In recent years, Americans have been inundated with commercials highlighting the Affordable Care Act, some of which have been slagged as rather tasteless and exaggerated. The Department of Health and Human Services has even hosted cash-prize video competitions to encourage enrollment into the health exchanges.

HHS isn’t the only federal agency turning to offbeat marketing campaigns in an effort to remain relevant in the public eye. The U.S. Postal Service has done the same, to similarly mixed response, stirring the beginnings of a conversation about the proper role of government-funded advertising and promotional materials.

There currently are no rules requiring government-sponsored ads to disclose their funding source, but legislation recently re-introduced by Rep. Billy Long, R-Mo., would change that. Under the Taxpayer Transparency Act of 2015, publicly funded commercials and promotional materials would be required to include disclaimers stating they were sponsored at taxpayer expense. Last year we highlighted this reform, which was passed by voice vote in the House before stalling in the Senate.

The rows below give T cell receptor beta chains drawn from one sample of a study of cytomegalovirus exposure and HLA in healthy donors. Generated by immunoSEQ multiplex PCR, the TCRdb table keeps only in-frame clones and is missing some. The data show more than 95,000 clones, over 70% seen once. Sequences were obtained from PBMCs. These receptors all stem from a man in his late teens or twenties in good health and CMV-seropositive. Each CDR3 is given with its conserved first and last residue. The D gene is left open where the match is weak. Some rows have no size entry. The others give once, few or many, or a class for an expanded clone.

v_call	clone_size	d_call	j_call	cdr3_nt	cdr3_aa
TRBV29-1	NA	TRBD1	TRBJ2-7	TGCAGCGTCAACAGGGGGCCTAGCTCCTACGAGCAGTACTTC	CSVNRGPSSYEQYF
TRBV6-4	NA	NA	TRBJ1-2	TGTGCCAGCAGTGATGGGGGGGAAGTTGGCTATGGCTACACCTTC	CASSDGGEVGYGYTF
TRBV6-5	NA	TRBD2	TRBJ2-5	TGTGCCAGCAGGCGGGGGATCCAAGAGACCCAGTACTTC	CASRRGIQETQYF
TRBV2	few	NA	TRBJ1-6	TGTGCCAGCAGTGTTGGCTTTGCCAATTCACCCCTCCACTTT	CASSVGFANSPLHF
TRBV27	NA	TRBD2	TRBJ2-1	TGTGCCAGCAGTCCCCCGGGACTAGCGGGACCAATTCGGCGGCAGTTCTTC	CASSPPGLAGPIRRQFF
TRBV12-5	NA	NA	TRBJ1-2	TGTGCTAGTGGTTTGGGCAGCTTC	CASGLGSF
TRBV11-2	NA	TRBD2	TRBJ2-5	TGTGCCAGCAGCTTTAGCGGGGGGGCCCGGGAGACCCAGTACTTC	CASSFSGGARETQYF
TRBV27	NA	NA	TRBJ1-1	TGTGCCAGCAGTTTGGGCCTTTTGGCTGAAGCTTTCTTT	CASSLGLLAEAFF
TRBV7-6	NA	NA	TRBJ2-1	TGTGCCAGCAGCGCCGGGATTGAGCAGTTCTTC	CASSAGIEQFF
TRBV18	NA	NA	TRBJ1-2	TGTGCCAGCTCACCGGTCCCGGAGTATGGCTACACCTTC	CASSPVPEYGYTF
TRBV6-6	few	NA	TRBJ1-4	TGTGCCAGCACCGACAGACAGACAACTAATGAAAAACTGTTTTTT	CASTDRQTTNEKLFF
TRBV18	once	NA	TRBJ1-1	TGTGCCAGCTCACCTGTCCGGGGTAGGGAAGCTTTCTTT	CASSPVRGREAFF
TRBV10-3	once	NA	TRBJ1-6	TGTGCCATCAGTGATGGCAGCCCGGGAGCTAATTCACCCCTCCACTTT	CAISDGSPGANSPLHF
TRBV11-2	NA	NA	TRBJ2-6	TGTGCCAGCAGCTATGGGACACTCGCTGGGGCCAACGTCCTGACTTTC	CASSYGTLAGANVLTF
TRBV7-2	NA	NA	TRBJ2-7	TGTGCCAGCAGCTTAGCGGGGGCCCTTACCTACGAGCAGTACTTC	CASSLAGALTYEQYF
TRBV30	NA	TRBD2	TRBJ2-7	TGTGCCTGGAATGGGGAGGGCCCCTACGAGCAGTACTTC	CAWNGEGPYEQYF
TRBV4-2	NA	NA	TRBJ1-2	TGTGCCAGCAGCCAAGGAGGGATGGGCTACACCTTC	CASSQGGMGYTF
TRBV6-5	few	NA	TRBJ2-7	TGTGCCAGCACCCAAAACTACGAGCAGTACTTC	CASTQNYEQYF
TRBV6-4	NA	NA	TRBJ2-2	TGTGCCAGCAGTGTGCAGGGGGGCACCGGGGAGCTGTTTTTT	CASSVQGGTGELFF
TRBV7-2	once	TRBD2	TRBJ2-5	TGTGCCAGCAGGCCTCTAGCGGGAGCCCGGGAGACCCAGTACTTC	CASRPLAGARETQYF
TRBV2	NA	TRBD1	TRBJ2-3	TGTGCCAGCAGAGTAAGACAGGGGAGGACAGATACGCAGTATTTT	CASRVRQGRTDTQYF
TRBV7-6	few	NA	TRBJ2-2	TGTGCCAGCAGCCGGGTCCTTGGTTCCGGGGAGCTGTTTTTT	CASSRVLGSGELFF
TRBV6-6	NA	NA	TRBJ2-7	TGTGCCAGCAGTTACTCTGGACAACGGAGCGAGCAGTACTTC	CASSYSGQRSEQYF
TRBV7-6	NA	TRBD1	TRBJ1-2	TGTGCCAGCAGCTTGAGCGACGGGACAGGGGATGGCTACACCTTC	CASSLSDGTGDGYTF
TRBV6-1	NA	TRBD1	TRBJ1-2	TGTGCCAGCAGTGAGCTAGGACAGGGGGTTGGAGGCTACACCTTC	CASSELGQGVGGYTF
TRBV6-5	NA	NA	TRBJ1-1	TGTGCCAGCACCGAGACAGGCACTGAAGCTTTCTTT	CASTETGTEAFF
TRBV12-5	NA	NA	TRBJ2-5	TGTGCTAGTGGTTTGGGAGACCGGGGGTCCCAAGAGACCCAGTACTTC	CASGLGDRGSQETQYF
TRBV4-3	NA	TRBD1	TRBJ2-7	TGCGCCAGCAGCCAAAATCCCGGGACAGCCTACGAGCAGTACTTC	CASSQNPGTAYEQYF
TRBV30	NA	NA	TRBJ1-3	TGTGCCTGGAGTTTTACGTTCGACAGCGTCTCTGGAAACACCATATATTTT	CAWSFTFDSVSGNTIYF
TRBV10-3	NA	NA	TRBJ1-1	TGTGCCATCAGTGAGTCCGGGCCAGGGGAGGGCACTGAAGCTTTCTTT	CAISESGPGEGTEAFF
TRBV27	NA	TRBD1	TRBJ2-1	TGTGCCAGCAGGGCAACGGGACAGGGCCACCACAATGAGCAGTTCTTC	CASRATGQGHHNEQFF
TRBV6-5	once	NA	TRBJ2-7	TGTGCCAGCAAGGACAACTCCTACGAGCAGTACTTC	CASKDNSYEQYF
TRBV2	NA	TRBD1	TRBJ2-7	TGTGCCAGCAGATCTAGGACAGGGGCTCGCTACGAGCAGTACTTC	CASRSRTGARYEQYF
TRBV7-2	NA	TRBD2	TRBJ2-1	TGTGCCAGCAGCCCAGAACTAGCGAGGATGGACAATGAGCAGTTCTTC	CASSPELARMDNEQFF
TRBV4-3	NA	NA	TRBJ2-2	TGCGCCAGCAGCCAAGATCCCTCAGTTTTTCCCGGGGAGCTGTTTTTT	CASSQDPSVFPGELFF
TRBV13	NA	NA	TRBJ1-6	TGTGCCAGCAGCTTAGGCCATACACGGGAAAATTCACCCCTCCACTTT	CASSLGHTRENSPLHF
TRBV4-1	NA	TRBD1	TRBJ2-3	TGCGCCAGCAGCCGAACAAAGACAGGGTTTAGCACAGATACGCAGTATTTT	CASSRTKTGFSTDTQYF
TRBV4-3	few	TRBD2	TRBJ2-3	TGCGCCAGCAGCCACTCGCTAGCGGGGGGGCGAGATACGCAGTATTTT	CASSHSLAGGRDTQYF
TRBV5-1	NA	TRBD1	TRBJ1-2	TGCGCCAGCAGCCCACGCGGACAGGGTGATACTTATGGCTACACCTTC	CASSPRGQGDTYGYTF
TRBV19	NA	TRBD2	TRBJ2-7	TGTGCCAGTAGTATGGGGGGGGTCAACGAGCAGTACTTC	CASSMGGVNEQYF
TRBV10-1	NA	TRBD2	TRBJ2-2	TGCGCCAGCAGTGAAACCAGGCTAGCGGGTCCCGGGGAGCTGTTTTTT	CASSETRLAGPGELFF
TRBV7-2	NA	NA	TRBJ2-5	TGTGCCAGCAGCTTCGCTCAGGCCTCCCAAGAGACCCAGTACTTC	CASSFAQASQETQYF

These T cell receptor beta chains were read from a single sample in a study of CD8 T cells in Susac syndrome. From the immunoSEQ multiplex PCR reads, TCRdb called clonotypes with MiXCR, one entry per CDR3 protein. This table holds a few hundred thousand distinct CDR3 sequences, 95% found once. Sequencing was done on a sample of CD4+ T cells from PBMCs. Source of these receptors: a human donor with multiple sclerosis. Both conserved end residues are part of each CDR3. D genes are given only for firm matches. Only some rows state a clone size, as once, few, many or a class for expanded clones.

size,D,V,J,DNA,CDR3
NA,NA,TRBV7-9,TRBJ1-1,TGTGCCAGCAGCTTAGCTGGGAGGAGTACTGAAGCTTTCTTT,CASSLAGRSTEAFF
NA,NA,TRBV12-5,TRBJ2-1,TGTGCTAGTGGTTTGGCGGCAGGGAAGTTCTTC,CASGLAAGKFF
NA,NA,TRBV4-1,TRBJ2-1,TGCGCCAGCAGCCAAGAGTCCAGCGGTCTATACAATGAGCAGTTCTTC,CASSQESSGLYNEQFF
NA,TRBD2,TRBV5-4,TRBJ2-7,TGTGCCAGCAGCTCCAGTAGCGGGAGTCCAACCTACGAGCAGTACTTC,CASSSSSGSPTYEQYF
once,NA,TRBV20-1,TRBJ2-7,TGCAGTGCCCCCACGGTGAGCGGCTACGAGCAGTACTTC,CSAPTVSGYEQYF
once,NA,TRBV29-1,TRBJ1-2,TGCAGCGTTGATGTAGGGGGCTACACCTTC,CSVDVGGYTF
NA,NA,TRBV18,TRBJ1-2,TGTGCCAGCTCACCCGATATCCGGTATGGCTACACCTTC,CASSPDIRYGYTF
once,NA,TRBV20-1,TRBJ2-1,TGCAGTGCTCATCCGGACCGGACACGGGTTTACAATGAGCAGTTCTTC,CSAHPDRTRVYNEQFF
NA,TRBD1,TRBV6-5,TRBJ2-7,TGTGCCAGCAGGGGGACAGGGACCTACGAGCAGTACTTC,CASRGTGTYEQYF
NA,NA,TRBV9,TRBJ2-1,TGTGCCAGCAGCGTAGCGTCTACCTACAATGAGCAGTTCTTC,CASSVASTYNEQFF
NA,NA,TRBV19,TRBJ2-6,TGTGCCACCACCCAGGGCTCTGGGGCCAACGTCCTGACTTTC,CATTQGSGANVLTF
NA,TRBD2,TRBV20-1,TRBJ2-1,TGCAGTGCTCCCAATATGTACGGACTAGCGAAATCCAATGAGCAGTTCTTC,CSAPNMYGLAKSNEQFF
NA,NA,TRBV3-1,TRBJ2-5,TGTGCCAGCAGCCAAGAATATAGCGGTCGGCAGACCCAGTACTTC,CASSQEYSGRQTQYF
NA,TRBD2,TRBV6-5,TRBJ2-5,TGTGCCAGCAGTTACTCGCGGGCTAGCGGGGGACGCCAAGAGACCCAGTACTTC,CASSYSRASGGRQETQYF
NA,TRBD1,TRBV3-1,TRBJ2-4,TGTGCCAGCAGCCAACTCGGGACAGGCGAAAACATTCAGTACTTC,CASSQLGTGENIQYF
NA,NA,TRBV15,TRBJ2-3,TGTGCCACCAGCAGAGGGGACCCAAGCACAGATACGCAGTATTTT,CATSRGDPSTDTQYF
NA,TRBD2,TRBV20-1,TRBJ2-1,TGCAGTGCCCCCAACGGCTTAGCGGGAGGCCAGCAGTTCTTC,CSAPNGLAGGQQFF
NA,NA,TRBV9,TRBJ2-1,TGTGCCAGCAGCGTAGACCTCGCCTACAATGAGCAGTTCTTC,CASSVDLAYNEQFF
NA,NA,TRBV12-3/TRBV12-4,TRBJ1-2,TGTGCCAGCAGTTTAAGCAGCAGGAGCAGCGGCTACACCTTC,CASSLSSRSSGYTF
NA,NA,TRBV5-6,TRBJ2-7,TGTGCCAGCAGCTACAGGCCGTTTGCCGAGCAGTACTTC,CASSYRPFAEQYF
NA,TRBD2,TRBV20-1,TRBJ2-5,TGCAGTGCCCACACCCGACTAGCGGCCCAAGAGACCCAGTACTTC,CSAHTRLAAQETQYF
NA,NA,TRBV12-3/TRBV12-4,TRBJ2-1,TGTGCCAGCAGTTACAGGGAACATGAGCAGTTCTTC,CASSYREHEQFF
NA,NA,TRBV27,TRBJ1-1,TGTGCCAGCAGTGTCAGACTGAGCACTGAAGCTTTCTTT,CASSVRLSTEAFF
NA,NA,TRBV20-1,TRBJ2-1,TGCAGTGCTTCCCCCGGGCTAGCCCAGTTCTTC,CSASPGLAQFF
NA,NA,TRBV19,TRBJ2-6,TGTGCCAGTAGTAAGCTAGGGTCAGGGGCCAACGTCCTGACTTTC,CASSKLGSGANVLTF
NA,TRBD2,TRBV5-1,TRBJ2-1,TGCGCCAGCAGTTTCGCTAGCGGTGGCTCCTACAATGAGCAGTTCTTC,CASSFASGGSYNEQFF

The discussion about government advertising is nothing new. Ten years ago, the U.S. Government Accountability Office and members of Congress investigated the accuracy and value of Bush administration advertisements related to Medicare. More recently, there has been serious debate about the exorbitant sums spent by the U.S. Armed Forces sponsoring NASCAR drivers.

Last year, while he was still at the Congressional Research Service, R Street Institute Senior Fellow Kevin Kosar authored a report looking at the need for balance in evaluating the government’s role in advertising. Data about government advertising expenditures can be difficult to pinpoint, Kosar explained, but noted that limitations on government advertising are already established by the GAO’s Principles of Federal Appropriations Law.

Rep. Long’s effort to increase accountability in federally funding advertising is a promising step to make government more accountable to the public. Perhaps the legislation will build momentum following last year’s successful passage in the House and receive serious consideration in the Senate, as well.

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